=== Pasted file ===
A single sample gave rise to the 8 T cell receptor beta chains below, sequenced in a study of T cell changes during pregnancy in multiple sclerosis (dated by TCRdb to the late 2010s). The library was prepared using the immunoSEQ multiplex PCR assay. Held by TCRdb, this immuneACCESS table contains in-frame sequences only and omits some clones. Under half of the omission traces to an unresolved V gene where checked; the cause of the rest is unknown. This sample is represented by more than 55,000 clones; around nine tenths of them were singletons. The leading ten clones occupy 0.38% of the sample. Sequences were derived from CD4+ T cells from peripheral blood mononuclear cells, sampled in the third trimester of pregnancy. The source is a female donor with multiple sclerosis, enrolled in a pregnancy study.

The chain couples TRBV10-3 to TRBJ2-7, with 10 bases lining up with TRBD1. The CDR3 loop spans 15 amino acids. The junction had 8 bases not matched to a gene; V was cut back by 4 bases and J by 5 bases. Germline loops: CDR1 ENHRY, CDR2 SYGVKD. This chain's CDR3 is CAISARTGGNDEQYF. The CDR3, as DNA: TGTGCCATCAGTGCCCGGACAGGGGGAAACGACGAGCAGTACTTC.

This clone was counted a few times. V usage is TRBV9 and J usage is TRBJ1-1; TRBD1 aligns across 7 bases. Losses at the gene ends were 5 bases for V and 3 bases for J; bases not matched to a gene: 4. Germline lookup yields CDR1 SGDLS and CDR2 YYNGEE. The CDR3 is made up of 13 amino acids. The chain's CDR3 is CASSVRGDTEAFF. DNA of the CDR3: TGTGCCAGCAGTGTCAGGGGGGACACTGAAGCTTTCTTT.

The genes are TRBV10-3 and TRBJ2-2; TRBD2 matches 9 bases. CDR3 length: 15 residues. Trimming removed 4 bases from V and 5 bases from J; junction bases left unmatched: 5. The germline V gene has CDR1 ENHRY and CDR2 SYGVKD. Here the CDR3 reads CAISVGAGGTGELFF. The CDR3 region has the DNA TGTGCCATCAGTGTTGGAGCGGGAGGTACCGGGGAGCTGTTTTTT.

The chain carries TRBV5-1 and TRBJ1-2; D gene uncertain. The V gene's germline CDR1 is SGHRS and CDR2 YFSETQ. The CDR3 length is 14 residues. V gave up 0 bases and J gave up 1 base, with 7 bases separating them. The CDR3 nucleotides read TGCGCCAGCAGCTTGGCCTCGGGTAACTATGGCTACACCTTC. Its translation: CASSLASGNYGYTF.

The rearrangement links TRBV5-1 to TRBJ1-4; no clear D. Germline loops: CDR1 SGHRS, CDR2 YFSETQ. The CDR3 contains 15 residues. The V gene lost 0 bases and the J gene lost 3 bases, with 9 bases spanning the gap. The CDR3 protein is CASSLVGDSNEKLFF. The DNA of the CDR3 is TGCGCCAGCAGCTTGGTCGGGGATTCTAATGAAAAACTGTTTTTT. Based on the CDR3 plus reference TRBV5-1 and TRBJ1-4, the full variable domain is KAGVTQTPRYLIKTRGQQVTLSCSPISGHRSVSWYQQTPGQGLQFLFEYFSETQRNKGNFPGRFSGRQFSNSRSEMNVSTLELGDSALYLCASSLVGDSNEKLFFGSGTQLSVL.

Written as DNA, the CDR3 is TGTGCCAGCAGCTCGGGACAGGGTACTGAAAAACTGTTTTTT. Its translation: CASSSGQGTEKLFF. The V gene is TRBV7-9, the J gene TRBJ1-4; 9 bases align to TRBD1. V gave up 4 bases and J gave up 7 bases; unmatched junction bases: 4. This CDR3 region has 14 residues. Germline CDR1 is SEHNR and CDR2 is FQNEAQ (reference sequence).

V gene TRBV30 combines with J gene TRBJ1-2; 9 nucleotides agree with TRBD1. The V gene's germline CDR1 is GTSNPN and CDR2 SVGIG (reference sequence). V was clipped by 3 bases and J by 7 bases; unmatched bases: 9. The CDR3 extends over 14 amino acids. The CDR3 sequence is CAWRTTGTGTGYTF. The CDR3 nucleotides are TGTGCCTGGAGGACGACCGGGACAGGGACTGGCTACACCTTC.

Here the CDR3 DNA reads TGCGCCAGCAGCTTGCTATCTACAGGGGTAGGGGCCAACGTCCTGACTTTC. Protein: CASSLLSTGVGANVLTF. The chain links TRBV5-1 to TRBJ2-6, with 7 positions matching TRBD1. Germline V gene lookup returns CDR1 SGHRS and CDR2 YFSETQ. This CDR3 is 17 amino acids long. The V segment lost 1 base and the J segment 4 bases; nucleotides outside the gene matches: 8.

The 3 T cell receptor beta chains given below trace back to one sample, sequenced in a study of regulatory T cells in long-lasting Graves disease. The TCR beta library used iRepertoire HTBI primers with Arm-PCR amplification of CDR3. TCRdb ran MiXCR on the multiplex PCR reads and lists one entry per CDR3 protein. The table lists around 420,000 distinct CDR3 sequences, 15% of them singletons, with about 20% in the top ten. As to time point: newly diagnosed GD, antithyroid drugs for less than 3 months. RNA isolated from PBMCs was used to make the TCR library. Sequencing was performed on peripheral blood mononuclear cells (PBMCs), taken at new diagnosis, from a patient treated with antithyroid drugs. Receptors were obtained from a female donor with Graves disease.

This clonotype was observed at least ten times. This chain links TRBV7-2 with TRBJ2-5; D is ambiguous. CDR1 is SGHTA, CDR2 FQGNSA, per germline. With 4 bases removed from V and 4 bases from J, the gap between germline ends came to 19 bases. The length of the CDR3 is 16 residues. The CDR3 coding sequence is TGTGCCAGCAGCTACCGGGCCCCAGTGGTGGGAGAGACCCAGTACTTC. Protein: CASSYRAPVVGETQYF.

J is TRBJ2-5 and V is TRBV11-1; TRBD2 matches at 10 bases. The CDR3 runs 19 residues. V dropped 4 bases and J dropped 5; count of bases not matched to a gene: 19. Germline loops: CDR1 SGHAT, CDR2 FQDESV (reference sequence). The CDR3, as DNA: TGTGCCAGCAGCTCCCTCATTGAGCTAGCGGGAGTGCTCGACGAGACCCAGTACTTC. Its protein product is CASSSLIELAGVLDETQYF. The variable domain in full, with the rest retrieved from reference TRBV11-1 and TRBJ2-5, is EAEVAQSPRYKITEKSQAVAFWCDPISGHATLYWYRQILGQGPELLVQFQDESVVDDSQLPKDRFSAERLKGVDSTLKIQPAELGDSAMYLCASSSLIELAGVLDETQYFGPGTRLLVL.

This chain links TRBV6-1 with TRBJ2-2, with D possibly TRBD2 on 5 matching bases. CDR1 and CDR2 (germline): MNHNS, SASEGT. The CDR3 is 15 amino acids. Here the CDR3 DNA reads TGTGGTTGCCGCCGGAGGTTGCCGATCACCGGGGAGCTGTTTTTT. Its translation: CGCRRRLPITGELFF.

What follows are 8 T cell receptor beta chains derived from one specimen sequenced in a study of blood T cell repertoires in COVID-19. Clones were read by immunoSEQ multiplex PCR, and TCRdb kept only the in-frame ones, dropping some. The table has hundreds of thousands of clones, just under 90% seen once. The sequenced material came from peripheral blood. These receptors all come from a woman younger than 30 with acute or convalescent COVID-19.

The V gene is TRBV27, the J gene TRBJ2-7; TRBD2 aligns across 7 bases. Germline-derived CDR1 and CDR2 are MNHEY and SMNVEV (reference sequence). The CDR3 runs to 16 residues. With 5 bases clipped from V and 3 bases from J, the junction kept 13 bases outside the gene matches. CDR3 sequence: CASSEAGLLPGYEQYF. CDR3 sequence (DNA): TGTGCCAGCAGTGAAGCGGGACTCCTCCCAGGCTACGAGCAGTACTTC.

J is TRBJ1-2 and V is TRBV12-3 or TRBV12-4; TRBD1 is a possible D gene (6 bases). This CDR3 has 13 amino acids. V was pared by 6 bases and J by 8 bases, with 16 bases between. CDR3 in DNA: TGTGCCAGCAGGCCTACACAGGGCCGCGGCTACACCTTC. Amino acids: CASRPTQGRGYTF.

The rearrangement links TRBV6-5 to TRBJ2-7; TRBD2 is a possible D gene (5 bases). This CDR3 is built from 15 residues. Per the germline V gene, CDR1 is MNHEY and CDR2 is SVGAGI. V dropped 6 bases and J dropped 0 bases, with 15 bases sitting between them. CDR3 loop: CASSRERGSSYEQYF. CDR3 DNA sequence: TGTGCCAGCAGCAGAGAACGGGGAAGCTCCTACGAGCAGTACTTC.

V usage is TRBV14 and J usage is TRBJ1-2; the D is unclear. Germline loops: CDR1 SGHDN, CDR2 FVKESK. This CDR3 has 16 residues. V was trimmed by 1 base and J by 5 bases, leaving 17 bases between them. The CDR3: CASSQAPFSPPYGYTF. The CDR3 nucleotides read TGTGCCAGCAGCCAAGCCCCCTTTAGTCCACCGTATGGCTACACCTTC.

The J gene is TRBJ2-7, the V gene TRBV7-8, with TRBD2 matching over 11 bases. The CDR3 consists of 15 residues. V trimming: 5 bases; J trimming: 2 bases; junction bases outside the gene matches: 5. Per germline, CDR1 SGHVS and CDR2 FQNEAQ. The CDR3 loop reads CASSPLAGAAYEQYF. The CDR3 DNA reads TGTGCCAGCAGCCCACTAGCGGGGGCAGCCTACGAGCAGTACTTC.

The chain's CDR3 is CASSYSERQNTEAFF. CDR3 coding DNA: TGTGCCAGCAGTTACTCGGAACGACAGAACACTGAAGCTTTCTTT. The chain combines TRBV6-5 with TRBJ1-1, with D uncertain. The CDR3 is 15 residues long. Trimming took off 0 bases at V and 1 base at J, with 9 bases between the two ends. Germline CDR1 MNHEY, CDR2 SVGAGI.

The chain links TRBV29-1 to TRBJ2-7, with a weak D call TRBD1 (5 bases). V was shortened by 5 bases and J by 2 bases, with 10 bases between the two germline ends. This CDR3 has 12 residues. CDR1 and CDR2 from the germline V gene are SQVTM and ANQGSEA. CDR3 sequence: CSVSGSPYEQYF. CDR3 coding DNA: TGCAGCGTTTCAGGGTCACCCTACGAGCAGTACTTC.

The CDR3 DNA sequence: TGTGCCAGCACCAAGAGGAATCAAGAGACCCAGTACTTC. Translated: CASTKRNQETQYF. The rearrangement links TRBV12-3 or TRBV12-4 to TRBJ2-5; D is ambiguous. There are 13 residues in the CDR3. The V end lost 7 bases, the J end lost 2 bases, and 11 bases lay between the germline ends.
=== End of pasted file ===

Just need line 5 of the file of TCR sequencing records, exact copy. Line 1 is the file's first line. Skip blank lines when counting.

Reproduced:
The chain carries TRBV5-1 and TRBJ1-2; D gene uncertain. The V gene's germline CDR1 is SGHRS and CDR2 YFSETQ. The CDR3 length is 14 residues. V gave up 0 bases and J gave up 1 base, with 7 bases separating them. The CDR3 nucleotides read TGCGCCAGCAGCTTGGCCTCGGGTAACTATGGCTACACCTTC. Its translation: CASSLASGNYGYTF.